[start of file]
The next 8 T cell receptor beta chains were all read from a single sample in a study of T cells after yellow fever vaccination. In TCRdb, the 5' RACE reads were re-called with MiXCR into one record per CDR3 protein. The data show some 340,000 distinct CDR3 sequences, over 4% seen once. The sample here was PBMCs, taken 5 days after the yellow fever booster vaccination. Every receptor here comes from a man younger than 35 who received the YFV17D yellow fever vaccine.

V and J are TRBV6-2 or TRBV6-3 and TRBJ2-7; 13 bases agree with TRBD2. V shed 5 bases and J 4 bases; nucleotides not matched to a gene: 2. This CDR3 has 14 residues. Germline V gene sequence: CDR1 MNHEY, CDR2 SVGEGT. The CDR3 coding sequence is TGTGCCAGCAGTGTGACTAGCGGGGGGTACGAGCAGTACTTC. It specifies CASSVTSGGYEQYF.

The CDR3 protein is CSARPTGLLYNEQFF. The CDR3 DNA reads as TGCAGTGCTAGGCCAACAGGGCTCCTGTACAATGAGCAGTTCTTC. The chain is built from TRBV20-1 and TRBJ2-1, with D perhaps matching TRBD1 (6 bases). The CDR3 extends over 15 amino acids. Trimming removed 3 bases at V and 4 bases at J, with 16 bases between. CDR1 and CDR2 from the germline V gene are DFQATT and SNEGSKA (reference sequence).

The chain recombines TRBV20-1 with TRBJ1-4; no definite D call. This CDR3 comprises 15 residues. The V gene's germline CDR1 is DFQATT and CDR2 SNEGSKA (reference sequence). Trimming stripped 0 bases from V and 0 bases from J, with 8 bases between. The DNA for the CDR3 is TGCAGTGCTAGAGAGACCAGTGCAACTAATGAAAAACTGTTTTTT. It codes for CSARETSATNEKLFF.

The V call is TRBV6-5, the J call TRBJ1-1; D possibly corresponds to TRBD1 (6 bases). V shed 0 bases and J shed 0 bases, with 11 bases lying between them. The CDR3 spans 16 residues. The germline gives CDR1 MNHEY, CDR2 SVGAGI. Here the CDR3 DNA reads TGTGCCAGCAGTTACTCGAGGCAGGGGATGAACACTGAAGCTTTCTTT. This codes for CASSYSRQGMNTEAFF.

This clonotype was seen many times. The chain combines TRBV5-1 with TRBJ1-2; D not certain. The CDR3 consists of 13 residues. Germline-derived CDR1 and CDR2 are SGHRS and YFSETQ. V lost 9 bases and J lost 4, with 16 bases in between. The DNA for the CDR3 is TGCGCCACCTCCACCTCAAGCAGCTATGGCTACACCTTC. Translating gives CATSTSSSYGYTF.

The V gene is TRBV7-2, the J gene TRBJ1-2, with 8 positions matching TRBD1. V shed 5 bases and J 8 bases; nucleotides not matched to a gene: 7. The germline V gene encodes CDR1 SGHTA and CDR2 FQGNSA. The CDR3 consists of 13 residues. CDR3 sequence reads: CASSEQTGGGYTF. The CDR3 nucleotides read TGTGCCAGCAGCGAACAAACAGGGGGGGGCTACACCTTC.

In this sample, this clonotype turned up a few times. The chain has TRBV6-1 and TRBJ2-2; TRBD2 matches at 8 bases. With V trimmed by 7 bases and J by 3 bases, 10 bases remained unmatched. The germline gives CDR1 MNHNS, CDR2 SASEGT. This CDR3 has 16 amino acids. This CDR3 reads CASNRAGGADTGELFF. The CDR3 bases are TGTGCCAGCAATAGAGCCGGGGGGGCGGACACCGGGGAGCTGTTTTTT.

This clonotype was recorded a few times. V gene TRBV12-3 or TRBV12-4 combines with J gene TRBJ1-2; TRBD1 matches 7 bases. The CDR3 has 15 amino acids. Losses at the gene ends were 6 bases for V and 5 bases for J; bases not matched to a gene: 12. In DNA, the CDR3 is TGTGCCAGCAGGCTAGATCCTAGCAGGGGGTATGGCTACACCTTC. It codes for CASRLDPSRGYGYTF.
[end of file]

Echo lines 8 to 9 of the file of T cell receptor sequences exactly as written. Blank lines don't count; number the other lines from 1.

In this sample, this clonotype turned up a few times. The chain has TRBV6-1 and TRBJ2-2; TRBD2 matches at 8 bases. With V trimmed by 7 bases and J by 3 bases, 10 bases remained unmatched. The germline gives CDR1 MNHNS, CDR2 SASEGT. This CDR3 has 16 amino acids. This CDR3 reads CASNRAGGADTGELFF. The CDR3 bases are TGTGCCAGCAATAGAGCCGGGGGGGCGGACACCGGGGAGCTGTTTTTT.

This clonotype was recorded a few times. V gene TRBV12-3 or TRBV12-4 combines with J gene TRBJ1-2; TRBD1 matches 7 bases. The CDR3 has 15 amino acids. Losses at the gene ends were 6 bases for V and 5 bases for J; bases not matched to a gene: 12. In DNA, the CDR3 is TGTGCCAGCAGGCTAGATCCTAGCAGGGGGTATGGCTACACCTTC. It codes for CASRLDPSRGYGYTF.